Harvard Heart Letter

Ask the doctor: What does my doctor mean by "clearance for surgery"?

Q. I had a small heart attack last year when I was undergoing an operation to remove part of my colon. I am doing fine in that regard, but now I need cataract surgery, and my ophthalmologist has sent me to my internist for "clearance" before surgery. Does this mean my risk for another heart attack is high?

A. If you are not currently having chest pain, marked shortness of breath, fainting, near-fainting spells, or other symptoms of heart disease, your risk of having heart problems with cataract surgery are very, very low. Cataract surgery puts very little—if any—strain on the heart, and complications are rare. That said, ophthalmologists do not provide care for heart problems, and they tend to err on the side of caution by getting more expert assistance in assessing risks for surgery. So don't be unnerved by this referral by your ophthalmologist—it is a fairly routine practice, even for patients with no history of heart disease.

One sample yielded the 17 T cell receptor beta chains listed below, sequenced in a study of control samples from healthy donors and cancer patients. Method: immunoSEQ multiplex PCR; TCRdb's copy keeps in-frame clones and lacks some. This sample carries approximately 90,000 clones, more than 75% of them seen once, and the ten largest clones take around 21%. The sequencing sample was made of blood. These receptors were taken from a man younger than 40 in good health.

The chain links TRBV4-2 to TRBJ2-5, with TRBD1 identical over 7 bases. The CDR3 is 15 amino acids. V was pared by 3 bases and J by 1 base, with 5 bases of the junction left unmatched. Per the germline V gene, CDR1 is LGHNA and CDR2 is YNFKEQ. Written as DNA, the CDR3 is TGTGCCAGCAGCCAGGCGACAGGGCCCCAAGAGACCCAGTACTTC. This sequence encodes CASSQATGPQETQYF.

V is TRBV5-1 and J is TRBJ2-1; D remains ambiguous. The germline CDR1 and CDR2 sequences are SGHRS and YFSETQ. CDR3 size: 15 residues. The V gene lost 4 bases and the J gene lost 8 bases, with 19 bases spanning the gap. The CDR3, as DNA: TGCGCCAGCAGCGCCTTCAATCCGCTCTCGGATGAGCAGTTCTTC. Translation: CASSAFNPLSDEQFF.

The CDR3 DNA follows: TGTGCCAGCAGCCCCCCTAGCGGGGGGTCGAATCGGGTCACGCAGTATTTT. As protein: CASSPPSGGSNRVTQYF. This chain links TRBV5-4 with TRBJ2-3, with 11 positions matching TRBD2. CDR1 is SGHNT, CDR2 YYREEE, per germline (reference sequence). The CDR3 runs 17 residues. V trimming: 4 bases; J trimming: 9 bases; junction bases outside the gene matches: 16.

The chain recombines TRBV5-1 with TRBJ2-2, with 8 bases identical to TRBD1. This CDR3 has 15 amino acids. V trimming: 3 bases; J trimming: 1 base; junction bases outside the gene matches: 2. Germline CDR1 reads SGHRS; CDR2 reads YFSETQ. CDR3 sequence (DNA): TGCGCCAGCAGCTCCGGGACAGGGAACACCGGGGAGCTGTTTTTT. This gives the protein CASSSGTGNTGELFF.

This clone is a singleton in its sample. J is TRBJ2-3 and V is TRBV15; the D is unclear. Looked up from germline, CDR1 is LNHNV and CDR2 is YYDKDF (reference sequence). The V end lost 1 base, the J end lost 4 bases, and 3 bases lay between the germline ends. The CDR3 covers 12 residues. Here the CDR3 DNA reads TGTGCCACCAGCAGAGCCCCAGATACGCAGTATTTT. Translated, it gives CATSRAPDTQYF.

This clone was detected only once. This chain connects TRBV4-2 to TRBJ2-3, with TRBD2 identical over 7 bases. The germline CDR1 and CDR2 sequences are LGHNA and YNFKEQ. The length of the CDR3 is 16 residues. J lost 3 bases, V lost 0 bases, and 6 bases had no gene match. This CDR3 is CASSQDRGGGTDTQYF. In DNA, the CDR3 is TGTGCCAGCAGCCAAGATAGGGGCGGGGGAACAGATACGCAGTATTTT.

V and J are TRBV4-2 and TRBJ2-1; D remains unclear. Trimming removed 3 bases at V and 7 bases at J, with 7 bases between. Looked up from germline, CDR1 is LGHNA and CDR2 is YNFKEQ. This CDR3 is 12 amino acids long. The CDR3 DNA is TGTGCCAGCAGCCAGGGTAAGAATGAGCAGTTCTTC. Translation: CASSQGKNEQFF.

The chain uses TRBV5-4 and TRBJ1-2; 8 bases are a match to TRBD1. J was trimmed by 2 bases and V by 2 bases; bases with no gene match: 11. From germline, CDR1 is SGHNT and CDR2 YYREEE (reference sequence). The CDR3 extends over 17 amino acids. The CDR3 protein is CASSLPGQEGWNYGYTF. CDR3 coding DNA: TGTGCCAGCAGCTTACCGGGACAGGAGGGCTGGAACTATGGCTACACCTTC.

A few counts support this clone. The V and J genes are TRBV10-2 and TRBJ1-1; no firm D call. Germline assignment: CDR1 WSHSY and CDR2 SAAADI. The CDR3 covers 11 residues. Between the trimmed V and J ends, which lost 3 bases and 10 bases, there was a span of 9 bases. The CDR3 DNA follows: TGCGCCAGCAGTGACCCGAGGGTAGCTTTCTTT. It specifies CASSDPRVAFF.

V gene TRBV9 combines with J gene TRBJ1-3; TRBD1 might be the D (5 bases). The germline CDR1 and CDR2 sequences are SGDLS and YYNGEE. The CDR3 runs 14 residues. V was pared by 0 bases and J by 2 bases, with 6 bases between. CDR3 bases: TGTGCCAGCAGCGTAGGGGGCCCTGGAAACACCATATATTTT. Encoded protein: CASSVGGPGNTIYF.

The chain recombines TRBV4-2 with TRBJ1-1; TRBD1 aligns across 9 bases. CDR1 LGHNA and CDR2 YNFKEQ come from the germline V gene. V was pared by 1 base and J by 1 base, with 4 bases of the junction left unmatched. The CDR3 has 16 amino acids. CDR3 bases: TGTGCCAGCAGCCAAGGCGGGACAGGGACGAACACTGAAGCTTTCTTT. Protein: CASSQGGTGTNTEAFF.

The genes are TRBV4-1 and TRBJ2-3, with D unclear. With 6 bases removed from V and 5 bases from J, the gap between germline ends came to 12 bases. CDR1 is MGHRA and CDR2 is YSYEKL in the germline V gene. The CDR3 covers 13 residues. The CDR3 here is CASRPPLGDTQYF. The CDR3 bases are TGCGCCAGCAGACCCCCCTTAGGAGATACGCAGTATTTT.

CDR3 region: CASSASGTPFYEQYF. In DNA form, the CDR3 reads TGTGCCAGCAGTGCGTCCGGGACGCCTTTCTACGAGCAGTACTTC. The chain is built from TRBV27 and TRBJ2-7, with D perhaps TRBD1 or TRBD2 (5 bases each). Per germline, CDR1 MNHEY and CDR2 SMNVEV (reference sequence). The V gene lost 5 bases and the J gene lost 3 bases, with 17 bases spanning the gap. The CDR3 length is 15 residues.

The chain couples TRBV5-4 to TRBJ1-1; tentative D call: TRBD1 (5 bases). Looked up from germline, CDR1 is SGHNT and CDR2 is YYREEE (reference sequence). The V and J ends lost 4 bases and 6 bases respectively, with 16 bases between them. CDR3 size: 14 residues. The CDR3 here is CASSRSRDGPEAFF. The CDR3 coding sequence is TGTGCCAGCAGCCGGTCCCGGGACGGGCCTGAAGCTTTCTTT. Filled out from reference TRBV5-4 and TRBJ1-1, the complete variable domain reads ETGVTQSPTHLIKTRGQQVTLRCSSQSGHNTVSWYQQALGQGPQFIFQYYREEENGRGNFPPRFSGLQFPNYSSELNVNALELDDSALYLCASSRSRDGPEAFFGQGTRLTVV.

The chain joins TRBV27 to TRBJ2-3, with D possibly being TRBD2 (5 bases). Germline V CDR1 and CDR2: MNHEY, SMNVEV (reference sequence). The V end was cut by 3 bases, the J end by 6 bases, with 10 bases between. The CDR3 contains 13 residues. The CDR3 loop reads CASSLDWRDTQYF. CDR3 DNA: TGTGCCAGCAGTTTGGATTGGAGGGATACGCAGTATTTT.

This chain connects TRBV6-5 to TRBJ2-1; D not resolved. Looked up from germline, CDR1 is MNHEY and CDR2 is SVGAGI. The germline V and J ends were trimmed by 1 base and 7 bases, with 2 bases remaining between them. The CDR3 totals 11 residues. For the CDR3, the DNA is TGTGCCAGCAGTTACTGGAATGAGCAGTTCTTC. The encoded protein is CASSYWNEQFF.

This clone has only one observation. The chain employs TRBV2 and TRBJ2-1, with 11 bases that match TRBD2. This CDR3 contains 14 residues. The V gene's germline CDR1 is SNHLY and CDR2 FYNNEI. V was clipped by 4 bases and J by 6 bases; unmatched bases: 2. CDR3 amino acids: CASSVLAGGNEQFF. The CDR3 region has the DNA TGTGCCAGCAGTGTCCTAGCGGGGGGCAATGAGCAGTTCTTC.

It is worth noting, however, that the term "clearance" is a bit misleading. No consultant can guarantee there will be no complications. The real questions are whether the chances of having a heart problem during cataract surgery might be high enough that special steps should be taken to reduce it, or that consideration should be given to cancelling the operation. In your case, the answers to those questions are almost surely "no."

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